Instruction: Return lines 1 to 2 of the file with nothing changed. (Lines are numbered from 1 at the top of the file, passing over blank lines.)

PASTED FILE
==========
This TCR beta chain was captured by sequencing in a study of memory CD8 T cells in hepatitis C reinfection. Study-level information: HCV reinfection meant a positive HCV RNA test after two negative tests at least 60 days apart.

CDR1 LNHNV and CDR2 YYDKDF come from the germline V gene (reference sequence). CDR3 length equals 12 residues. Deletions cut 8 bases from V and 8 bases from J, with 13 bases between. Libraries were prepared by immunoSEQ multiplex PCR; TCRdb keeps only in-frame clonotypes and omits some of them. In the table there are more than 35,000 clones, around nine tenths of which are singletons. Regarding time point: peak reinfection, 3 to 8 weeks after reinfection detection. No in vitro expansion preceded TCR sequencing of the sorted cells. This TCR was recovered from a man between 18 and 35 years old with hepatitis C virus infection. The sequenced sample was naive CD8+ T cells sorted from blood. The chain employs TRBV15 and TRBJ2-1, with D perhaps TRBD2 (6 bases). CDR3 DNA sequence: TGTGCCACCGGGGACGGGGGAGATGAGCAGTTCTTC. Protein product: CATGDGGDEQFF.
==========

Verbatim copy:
This TCR beta chain was captured by sequencing in a study of memory CD8 T cells in hepatitis C reinfection. Study-level information: HCV reinfection meant a positive HCV RNA test after two negative tests at least 60 days apart.

CDR1 LNHNV and CDR2 YYDKDF come from the germline V gene (reference sequence). CDR3 length equals 12 residues. Deletions cut 8 bases from V and 8 bases from J, with 13 bases between. Libraries were prepared by immunoSEQ multiplex PCR; TCRdb keeps only in-frame clonotypes and omits some of them. In the table there are more than 35,000 clones, around nine tenths of which are singletons. Regarding time point: peak reinfection, 3 to 8 weeks after reinfection detection. No in vitro expansion preceded TCR sequencing of the sorted cells. This TCR was recovered from a man between 18 and 35 years old with hepatitis C virus infection. The sequenced sample was naive CD8+ T cells sorted from blood. The chain employs TRBV15 and TRBJ2-1, with D perhaps TRBD2 (6 bases). CDR3 DNA sequence: TGTGCCACCGGGGACGGGGGAGATGAGCAGTTCTTC. Protein product: CATGDGGDEQFF.